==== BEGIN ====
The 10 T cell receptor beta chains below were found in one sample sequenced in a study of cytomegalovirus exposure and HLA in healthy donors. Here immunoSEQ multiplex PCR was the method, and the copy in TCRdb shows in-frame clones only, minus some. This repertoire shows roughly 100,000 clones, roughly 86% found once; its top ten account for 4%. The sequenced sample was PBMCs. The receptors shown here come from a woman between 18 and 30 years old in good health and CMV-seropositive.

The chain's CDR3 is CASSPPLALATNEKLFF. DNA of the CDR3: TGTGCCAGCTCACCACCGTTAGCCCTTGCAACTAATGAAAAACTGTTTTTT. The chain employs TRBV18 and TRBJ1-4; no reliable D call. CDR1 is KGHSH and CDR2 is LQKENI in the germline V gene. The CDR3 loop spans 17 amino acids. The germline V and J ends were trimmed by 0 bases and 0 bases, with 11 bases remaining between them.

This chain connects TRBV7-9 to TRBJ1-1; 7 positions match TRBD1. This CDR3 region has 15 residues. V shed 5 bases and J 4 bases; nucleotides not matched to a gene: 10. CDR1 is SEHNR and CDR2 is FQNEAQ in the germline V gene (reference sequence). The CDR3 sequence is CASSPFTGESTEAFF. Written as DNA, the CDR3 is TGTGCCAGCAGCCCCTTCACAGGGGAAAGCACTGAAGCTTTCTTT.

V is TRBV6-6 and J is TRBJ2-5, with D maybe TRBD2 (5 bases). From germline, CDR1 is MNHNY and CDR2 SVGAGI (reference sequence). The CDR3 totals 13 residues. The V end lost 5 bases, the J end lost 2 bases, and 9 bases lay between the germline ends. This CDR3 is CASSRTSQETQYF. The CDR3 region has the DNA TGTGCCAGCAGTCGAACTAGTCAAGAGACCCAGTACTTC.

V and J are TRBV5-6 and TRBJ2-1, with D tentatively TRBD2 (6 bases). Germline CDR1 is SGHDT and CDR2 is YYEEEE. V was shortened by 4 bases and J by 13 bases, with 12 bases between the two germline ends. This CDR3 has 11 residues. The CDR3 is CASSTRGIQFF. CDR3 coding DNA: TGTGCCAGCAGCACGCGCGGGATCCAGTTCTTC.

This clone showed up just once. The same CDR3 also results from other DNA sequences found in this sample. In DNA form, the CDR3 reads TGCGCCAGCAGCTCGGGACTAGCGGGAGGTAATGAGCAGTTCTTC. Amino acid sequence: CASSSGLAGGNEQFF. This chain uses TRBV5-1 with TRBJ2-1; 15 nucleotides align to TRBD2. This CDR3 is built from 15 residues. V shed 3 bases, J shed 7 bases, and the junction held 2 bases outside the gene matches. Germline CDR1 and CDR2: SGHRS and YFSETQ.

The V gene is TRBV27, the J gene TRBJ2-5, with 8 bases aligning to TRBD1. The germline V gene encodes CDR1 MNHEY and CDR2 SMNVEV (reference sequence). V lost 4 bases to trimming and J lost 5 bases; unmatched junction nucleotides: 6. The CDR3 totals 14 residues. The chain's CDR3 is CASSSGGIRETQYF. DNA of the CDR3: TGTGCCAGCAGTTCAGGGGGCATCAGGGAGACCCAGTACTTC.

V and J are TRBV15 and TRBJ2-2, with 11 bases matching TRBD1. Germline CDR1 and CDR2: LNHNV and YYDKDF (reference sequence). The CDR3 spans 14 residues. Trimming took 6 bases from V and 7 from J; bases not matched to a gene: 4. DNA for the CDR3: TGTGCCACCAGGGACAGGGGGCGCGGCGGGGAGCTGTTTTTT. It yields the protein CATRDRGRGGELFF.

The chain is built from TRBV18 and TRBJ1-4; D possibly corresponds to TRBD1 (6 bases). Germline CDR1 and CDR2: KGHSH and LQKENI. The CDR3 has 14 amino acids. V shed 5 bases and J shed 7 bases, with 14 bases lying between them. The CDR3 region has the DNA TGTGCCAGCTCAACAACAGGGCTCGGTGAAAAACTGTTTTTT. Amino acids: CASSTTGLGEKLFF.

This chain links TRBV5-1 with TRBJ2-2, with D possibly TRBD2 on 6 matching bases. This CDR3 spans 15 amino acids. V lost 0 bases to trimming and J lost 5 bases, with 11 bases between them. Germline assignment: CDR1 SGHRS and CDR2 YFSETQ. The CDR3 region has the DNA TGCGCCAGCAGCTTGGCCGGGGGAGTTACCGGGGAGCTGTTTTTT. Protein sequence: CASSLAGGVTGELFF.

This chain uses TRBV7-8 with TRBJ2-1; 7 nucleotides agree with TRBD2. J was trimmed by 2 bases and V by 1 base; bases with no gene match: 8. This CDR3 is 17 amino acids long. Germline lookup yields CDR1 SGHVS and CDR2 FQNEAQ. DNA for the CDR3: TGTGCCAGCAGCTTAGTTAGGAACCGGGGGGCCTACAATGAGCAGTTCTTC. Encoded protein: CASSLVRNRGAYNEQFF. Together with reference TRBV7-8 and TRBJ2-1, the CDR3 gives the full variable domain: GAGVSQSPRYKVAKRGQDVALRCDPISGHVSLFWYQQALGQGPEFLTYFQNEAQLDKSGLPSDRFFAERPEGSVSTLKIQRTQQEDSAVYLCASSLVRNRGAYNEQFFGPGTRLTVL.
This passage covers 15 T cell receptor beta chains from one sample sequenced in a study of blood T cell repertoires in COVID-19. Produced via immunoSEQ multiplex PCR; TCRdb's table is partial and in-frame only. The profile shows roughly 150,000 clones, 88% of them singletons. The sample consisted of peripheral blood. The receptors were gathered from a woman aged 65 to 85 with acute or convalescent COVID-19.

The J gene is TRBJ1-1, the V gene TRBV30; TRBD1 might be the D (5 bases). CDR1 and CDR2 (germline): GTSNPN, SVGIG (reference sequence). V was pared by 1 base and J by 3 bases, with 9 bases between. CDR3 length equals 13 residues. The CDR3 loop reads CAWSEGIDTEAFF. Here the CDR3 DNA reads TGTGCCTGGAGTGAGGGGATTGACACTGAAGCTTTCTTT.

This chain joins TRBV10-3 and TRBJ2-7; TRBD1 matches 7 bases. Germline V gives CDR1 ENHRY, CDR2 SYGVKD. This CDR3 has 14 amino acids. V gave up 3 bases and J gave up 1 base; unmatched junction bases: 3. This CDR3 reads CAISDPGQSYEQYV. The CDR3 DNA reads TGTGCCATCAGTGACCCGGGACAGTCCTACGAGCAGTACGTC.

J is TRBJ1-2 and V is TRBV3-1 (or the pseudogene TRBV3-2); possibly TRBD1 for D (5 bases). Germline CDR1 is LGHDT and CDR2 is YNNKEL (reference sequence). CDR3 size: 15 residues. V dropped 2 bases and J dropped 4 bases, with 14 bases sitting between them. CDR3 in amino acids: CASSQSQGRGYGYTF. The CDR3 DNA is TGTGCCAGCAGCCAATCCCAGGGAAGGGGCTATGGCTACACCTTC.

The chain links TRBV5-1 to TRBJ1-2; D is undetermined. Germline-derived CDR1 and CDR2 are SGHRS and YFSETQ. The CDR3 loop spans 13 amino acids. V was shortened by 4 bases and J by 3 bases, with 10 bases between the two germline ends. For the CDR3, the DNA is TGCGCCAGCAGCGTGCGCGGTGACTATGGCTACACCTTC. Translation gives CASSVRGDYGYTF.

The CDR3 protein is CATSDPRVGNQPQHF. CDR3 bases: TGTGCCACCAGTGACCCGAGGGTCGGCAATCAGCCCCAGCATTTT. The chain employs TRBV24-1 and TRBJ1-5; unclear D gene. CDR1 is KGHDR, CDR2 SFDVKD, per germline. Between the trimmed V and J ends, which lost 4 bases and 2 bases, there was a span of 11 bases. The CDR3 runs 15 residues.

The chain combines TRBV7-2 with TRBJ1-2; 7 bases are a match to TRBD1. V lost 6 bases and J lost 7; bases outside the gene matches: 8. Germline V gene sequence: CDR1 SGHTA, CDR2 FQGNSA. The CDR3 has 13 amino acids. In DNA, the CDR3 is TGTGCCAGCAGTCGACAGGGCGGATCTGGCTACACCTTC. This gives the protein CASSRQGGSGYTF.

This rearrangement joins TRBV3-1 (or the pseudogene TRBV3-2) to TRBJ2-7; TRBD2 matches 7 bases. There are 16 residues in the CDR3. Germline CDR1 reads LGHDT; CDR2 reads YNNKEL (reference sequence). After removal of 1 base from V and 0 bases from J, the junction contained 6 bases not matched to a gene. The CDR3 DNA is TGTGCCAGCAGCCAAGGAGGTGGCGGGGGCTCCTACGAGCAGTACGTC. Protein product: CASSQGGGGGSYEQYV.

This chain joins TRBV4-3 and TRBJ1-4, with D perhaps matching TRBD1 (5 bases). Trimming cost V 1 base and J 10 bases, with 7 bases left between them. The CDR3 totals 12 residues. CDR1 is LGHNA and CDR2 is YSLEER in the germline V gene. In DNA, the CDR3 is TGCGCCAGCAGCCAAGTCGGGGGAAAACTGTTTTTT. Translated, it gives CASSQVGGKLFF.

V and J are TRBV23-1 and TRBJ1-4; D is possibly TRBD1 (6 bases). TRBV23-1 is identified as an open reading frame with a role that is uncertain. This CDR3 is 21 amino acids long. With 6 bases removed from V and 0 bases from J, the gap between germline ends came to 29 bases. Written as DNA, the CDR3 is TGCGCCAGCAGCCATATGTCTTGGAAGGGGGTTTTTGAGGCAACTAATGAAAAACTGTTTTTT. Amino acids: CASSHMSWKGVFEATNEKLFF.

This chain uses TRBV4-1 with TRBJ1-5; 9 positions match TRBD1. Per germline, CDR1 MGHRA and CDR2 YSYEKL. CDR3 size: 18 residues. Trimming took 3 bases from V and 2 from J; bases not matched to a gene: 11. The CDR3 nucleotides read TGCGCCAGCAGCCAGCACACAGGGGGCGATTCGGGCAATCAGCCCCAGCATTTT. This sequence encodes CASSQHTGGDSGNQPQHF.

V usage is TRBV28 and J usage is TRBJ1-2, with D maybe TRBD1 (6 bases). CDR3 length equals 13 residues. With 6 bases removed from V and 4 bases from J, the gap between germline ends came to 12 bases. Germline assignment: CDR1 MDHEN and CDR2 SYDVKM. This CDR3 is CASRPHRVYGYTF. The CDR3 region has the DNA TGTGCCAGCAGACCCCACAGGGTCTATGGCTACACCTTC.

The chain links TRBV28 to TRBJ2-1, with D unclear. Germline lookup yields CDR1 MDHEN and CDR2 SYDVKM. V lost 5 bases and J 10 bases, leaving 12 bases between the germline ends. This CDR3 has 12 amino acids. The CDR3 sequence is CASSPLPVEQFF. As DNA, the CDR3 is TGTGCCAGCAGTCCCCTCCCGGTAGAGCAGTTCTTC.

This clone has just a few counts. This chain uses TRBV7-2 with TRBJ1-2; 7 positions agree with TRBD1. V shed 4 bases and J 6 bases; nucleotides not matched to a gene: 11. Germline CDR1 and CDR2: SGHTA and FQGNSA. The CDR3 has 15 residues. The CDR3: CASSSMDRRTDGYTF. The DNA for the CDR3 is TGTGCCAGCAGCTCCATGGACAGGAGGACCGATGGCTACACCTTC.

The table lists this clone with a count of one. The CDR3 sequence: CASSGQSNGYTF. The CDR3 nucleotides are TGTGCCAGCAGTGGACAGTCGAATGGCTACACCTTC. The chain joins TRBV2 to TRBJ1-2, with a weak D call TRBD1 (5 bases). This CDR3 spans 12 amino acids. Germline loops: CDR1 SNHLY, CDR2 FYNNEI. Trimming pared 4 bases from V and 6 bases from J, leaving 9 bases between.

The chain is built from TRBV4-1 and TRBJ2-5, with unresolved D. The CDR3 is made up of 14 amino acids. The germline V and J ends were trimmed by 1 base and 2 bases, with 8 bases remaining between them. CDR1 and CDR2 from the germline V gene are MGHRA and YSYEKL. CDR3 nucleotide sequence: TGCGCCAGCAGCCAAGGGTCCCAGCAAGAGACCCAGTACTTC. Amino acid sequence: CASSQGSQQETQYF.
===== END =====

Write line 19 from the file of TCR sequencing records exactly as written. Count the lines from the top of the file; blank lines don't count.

This rearrangement joins TRBV3-1 (or the pseudogene TRBV3-2) to TRBJ2-7; TRBD2 matches 7 bases. There are 16 residues in the CDR3. Germline CDR1 reads LGHDT; CDR2 reads YNNKEL (reference sequence). After removal of 1 base from V and 0 bases from J, the junction contained 6 bases not matched to a gene. The CDR3 DNA is TGTGCCAGCAGCCAAGGAGGTGGCGGGGGCTCCTACGAGCAGTACGTC. Protein product: CASSQGGGGGSYEQYV.